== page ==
Mechanic Car Pool

Most car dealerships have shuttle services these days. Rather than waiting around for hours as your car is being serviced, you leave it there and the shuttle brings you to work, home, or maybe to the local arcade if you like to play video games. You get to sit with impatient strangers in a confined space as a retiree drives you along the most inefficient route possible. It’s really fun.

But when it comes to smaller mechanic shops, they don’t usually have a dedicated shuttle. If you’re lucky, one of the less-busy employees can drive you where you’re going in one of the cars that’s being worked on. Or they might take you in your own car, which they’ll then drive back after dropping you off. There are so many wonderful ways this can work - that’s the charm of the informal mechanic shuttle service.

I once experienced an even more mutated version of this system. I was dropping off my out-of-warranty car at a fairly big mechanic shop in town. I’d made arrangements the previous day to bring it in first thing that morning, and when I did, I asked if they’d be able to bring me to work. “That won’t be a problem,” the owner told me - and I bought it, because I want to believe in the good of humanity.

So I handed over my keys and asked who’d be bringing me into work. The guy behind the counter pointed to an idling car in the lot and said, “Chris is waiting for you.” Oh cool - he said it like he he was expecting me. “This shop is really on top of things!” I thought as I walked across the lot to the waiting car.

But when I looked in, instead of seeing Chris - the employee I thought would be taking me to work - behind the wheel, a woman was in the driver’s seat. That was weird. And the person who was presumably Chris was in the passenger’s seat. Odd.

I knocked on the window and when Chris lowered it, I asked, “Is… is this the car that’s going to give me a ride to work?” I suddenly felt like a confused Kindergarten student taking the bus for the first time.

Chris nodded. “Yeah,” he said, “but she’s gotta get to work first. Get in the back.”

I said “okay” and did as Chris said. Only then did I realize why this woman was in the driver’s seat and not Chris - this was her car, and she was now the driver of an unintentional car pool.

The woman started driving. I greeted her, but if she said anything back to me I couldn’t hear it. I caught her reflection in the rearview mirror and she looked uneasy. And why shouldn’t she be? She probably thought she’d just be dropping her car off at the mechanic’s and getting a ride to work. Instead, she was shuttling herself to work with the mechanic shop employee and another customer as her passengers. This is not a typical configuration as far as I’d previously experienced. It felt like a deleted scene from one of those Saw movies.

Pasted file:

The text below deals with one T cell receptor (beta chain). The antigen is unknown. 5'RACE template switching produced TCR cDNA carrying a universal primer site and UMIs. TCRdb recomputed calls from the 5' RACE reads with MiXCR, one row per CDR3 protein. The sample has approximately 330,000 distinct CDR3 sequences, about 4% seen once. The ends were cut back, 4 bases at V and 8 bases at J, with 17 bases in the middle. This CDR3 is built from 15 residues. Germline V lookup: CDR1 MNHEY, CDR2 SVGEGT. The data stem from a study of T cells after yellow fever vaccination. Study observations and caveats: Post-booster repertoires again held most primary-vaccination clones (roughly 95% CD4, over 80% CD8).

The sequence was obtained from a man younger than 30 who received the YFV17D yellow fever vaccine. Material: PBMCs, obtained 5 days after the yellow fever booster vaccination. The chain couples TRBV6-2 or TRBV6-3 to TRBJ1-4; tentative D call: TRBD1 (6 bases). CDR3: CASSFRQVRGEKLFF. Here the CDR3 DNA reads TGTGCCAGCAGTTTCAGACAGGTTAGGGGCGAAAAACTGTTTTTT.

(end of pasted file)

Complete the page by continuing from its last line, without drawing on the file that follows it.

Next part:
We drove about five miles to her work. Driver Lady and Chris weren’t too chatty - the sun had barely risen - but I gave in to my instinct to try to de-weirdize our situation by asking some questions. I don’t like small talk but I like tense silence even less.

It seemed wrong to say nothing at all (though Chris was very comfortable with that), so I called out to Driver Lady, “Have a great day at work” and waved. And I meant it - even though it made the whole scenario seem like some kind of freakish family outing.

But it turns out that asking a stranger - even if she’s driving you in her car - questions like, “So where’s your office?” and “What’s your job?” can seem intrusive when you’re actually going to that workplace. She gave halting, tentative answers, each beginning with an emphasized “Um…” followed by an intentional pause, clearly designed to reinforce her discomfort. Chris kept quiet and may have even drifted off. I couldn’t see his face up there. I should have taken the hint and followed his lead.

When we finally arrived at Driver Lady’s office, an even weirder moment occurred. She pulled up to the curb by the entrance and got out. Then Chris unbuckled himself, stepped out of the passenger’s seat, and sat behind the wheel. And then I got out of the back seat and into the front. It seemed wrong to say nothing at all (though Chris was very comfortable with that), so I called out to Driver Lady, “Have a great day at work” and waved. And I meant it - even though it made the whole scenario seem like some kind of freakish family outing.

Driver Lady gave a half-wave and an intentionally uncomfortable smile. She wasn’t about to make things any less weird. Then she watched as Chris and I drove off in her car. I can only imagine what she was feeling at that moment. Maybe she feared that Chris and I would have some wild breakfast in her vehicle, scattering fast food wrappers all over. But that wasn’t likely to happen. Chris was only awake enough to navigate us to my workplace, and even that seemed like a challenge. I knew he wasn’t a morning person.

Because I’m a glutton for punishment, I tried to have a little rap with Chris, too. It just felt wrong to have him drive me to work for twenty minutes without speaking to the guy. If he wasn’t the employee of the company that I was paying to fix my car, I don’t doubt that he would have told me to shut up - but he managed a few polite responses to my questions, and it even came out that his father was the owner of the shop. Ah - no wonder he was humoring me by speaking.

We got to my work and, in a moment that was slightly less strange than the previous drop-off, I said goodbye to Chris. I got half a nod back, which was more than enough for me.

And when the shop called that afternoon to tell me that my car was ready, I had a co-worker drive me in. There’s only so much car-related weirdness I can take in one day.